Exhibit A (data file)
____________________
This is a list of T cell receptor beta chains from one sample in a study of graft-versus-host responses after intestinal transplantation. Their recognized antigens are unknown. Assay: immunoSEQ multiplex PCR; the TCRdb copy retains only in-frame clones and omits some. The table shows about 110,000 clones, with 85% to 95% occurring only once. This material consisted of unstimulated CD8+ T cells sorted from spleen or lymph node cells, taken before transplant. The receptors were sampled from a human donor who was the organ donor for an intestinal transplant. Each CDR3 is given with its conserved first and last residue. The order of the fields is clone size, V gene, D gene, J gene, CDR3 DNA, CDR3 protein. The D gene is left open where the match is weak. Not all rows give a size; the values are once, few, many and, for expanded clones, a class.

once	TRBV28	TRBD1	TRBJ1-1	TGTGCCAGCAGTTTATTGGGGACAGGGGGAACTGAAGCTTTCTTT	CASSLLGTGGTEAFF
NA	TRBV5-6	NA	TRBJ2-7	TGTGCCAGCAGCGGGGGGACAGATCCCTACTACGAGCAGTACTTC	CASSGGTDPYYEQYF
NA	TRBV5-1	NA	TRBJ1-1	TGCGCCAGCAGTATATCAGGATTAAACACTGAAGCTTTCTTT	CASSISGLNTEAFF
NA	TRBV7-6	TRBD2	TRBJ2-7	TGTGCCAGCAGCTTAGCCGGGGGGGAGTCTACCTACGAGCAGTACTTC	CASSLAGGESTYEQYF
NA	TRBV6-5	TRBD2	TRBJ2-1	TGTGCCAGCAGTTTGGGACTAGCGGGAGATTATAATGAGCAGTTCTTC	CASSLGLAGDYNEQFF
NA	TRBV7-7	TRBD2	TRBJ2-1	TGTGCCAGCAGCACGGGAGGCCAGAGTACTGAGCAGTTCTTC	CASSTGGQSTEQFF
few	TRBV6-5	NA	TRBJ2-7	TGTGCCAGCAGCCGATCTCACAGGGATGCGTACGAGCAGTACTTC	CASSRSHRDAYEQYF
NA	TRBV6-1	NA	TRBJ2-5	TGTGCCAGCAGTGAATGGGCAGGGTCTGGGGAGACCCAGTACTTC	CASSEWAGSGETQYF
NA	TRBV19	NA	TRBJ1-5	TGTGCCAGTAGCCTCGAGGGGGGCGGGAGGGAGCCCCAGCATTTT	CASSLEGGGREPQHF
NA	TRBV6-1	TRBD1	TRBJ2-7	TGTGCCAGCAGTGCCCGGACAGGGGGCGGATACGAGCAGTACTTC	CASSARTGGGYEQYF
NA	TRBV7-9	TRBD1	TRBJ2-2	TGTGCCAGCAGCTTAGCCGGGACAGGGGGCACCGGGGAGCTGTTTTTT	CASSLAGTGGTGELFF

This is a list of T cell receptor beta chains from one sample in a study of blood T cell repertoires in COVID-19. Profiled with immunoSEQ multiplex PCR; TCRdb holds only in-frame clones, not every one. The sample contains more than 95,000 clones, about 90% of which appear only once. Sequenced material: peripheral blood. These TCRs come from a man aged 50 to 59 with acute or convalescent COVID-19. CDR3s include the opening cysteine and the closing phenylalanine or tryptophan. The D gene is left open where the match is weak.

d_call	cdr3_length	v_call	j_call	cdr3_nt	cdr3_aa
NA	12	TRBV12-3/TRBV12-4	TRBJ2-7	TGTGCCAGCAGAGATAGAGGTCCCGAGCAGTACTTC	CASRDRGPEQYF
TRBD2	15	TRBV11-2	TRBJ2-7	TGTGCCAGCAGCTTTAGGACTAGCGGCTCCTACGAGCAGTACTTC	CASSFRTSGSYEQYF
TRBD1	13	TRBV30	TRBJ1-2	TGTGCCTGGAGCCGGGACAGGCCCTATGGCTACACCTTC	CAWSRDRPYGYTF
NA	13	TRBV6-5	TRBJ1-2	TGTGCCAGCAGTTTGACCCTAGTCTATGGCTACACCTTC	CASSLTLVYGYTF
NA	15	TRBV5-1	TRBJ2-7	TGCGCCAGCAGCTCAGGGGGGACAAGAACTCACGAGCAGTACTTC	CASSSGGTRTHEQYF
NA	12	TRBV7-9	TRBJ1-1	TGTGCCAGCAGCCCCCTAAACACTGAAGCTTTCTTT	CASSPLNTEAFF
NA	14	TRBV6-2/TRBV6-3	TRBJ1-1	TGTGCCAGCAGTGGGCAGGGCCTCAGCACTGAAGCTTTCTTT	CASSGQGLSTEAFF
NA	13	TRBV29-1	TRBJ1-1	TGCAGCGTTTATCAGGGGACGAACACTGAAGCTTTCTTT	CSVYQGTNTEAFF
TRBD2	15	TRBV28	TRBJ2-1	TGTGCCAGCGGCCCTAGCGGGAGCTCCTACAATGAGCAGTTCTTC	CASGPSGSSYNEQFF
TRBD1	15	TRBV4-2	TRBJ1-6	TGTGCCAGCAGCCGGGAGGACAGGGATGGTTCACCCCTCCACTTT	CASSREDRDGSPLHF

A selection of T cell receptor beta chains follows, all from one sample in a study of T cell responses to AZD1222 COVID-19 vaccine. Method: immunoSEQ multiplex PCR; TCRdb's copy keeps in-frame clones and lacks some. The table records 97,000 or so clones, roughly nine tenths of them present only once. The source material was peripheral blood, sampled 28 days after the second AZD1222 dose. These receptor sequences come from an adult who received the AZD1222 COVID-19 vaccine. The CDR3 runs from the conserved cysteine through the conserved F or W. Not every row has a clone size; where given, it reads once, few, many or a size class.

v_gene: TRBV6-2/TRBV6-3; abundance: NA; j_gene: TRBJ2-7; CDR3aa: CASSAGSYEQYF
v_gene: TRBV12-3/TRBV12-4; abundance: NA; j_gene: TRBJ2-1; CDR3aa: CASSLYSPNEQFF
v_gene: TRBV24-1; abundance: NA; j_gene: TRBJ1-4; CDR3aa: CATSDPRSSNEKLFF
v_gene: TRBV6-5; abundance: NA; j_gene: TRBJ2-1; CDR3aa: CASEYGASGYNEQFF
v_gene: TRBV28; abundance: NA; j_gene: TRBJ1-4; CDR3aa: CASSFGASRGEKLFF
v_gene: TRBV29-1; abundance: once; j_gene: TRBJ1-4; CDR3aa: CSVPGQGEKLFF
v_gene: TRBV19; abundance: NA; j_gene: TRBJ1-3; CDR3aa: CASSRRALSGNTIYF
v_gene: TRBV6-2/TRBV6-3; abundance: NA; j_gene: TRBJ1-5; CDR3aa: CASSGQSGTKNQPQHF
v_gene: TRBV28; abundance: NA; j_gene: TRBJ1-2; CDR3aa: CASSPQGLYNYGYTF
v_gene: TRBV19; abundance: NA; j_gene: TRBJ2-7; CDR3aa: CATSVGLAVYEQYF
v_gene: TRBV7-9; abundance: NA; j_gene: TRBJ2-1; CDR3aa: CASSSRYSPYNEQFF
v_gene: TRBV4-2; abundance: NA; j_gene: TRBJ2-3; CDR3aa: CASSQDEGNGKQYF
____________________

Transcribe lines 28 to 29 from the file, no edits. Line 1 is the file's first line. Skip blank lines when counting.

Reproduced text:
v_gene: TRBV24-1; abundance: NA; j_gene: TRBJ1-4; CDR3aa: CATSDPRSSNEKLFF
v_gene: TRBV6-5; abundance: NA; j_gene: TRBJ2-1; CDR3aa: CASEYGASGYNEQFF